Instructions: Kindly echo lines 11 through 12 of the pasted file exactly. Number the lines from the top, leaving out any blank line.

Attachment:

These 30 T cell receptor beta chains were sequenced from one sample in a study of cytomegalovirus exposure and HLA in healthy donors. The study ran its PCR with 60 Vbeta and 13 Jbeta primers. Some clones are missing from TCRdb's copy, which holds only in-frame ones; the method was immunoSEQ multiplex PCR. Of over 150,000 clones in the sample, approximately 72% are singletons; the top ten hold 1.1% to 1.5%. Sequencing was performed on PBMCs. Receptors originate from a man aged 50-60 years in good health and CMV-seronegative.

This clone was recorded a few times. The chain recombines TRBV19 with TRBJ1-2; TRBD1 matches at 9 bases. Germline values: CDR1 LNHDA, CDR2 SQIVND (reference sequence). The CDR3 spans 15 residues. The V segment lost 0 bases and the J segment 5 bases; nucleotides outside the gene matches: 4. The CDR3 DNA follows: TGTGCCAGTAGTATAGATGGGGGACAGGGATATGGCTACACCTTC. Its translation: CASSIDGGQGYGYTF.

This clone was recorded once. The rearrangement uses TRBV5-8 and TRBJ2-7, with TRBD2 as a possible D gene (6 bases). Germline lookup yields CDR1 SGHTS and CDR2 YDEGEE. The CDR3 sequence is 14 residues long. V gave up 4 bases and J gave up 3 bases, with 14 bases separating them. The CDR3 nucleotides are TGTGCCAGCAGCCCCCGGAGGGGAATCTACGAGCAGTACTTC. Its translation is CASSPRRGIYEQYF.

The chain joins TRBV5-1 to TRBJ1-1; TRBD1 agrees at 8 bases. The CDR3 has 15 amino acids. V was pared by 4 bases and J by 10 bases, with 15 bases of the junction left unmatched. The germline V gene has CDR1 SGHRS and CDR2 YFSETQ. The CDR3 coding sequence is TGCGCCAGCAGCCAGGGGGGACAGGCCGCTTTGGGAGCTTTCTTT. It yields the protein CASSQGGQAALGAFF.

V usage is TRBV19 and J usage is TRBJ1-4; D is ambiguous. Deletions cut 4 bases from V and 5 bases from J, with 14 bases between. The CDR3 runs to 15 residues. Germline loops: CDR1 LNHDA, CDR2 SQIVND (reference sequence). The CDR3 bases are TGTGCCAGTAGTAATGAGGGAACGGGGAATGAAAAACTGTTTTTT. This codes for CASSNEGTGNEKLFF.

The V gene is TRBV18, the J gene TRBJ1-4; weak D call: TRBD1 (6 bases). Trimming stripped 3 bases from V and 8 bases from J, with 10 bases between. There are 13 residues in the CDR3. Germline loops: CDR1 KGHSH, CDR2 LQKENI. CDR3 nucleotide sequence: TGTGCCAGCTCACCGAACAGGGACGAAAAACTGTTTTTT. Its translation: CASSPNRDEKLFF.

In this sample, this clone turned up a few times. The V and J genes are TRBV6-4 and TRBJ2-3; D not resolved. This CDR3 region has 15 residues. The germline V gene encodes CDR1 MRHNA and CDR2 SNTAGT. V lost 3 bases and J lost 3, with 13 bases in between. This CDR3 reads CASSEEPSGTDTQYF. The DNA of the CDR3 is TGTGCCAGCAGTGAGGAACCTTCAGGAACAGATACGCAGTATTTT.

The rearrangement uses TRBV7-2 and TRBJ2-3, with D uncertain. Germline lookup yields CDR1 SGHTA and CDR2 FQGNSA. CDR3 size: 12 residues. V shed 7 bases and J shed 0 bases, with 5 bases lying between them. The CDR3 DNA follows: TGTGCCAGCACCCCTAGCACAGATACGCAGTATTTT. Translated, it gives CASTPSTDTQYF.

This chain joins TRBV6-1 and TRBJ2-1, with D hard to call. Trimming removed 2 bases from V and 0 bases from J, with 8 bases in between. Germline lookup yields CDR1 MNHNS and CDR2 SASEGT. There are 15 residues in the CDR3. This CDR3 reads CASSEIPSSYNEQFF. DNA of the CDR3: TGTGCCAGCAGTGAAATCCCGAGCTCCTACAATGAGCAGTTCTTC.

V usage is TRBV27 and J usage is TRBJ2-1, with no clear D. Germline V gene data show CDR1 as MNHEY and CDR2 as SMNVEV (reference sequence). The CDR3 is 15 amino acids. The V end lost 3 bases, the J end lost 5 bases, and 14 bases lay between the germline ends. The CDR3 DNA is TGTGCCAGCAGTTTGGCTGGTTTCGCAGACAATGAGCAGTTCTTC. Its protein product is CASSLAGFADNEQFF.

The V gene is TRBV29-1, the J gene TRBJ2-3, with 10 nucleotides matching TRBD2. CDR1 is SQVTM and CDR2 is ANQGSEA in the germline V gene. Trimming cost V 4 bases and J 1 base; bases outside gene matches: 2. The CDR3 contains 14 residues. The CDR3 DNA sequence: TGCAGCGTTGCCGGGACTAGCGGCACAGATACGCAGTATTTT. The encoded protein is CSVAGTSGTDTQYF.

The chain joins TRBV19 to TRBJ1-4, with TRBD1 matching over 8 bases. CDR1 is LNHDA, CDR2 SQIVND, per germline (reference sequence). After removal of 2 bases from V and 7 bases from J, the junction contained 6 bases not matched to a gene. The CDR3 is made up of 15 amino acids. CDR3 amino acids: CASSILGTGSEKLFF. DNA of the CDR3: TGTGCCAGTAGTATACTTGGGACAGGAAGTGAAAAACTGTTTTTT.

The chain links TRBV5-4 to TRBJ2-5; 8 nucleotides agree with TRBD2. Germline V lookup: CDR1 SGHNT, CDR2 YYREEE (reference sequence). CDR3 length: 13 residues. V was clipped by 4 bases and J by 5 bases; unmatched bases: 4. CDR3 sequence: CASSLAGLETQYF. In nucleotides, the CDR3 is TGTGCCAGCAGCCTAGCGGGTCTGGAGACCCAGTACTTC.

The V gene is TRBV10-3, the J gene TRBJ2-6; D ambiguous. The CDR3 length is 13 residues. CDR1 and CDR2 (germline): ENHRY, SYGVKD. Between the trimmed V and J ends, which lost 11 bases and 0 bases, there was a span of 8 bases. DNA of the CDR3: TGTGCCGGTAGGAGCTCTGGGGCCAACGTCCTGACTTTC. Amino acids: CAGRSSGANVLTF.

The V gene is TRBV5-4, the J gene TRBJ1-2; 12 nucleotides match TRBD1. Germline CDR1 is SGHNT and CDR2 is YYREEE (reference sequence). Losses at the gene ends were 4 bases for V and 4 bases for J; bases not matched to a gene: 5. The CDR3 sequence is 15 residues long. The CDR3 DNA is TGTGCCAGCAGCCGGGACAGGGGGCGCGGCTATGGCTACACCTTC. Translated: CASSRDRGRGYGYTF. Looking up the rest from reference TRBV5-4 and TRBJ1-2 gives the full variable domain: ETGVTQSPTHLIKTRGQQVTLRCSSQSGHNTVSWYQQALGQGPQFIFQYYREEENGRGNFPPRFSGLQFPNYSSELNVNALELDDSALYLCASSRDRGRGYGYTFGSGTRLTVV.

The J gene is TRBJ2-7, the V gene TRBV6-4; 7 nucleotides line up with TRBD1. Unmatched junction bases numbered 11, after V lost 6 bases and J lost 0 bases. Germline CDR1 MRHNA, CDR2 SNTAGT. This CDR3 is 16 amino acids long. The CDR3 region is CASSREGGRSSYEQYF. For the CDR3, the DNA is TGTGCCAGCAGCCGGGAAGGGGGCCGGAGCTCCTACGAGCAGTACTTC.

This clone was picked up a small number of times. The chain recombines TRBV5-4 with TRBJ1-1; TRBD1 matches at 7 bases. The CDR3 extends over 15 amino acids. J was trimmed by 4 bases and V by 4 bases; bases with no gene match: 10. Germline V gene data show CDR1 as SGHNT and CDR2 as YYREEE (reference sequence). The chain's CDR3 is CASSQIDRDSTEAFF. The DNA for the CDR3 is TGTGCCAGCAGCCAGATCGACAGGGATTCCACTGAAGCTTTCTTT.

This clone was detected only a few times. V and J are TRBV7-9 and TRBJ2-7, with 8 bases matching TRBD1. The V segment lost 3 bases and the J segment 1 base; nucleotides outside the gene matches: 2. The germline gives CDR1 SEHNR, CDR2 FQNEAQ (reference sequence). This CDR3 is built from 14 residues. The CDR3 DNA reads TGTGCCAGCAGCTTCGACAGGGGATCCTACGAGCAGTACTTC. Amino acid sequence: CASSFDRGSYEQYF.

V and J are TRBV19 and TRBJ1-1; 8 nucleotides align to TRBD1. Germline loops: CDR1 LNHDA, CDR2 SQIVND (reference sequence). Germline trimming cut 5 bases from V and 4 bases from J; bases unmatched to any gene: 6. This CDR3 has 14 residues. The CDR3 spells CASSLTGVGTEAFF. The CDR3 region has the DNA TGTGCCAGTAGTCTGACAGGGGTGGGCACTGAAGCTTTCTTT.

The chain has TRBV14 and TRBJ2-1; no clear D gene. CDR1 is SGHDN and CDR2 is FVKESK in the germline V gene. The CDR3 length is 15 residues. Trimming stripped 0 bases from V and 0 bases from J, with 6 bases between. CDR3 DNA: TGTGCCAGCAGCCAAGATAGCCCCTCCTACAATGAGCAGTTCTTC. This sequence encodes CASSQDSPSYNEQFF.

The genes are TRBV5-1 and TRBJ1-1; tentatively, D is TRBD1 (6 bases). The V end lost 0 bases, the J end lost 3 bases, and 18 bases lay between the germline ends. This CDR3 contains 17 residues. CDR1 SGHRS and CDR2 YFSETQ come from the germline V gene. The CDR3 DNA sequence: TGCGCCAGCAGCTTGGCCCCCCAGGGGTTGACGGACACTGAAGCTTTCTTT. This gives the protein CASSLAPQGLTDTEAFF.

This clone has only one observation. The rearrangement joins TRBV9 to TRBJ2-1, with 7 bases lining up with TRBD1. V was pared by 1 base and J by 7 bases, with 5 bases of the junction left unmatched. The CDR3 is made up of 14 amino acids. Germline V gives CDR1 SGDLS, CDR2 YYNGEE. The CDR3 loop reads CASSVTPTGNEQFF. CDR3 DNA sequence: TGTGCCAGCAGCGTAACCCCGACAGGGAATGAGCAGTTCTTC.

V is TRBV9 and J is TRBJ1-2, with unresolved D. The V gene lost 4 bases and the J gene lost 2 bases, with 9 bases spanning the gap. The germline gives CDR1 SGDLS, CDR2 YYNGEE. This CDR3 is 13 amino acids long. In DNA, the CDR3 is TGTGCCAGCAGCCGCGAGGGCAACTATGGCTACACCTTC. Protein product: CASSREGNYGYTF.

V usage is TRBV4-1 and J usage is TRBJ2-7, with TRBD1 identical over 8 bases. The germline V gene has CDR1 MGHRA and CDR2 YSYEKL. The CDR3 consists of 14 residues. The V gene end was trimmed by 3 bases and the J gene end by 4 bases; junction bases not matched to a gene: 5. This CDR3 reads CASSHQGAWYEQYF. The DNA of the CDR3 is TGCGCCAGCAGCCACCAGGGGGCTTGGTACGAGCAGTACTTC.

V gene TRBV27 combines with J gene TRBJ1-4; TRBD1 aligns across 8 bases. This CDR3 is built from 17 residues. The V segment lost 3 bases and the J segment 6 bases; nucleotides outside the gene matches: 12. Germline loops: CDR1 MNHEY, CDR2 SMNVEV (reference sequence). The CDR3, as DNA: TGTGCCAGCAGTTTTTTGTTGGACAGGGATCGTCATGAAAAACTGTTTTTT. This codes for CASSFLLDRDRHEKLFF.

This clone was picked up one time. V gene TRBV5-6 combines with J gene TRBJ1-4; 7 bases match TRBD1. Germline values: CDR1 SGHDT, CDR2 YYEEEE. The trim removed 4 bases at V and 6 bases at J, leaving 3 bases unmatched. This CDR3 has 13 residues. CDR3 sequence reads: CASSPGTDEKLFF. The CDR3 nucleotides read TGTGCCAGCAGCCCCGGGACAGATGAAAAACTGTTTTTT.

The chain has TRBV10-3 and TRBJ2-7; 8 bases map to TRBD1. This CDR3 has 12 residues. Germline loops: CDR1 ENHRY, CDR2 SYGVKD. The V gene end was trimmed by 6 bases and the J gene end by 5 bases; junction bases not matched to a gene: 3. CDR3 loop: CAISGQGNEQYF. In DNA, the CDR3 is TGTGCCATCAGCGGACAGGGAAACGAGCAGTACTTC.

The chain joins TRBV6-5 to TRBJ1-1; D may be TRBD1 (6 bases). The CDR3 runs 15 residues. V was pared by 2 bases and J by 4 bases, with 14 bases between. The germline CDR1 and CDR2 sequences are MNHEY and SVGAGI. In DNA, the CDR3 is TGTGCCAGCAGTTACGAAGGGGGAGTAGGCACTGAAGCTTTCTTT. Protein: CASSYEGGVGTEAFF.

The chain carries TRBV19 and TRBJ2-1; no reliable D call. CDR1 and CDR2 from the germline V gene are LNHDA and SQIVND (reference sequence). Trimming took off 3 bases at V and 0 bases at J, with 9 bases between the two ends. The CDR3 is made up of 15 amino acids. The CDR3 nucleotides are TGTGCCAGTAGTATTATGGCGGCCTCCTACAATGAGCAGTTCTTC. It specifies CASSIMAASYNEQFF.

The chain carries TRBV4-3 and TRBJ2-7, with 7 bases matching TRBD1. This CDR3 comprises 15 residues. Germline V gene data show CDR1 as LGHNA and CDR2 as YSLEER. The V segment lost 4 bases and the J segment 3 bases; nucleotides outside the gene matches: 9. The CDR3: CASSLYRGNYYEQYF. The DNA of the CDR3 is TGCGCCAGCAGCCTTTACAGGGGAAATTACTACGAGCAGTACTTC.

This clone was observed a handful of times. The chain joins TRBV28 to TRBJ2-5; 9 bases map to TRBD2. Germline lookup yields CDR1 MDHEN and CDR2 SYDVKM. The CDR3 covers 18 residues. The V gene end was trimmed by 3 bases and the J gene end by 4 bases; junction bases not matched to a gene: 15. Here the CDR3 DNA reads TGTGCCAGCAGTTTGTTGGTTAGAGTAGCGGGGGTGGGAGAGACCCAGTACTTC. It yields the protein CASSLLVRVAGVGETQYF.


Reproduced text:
The V gene is TRBV29-1, the J gene TRBJ2-3, with 10 nucleotides matching TRBD2. CDR1 is SQVTM and CDR2 is ANQGSEA in the germline V gene. Trimming cost V 4 bases and J 1 base; bases outside gene matches: 2. The CDR3 contains 14 residues. The CDR3 DNA sequence: TGCAGCGTTGCCGGGACTAGCGGCACAGATACGCAGTATTTT. The encoded protein is CSVAGTSGTDTQYF.

The chain joins TRBV19 to TRBJ1-4, with TRBD1 matching over 8 bases. CDR1 is LNHDA, CDR2 SQIVND, per germline (reference sequence). After removal of 2 bases from V and 7 bases from J, the junction contained 6 bases not matched to a gene. The CDR3 is made up of 15 amino acids. CDR3 amino acids: CASSILGTGSEKLFF. DNA of the CDR3: TGTGCCAGTAGTATACTTGGGACAGGAAGTGAAAAACTGTTTTTT.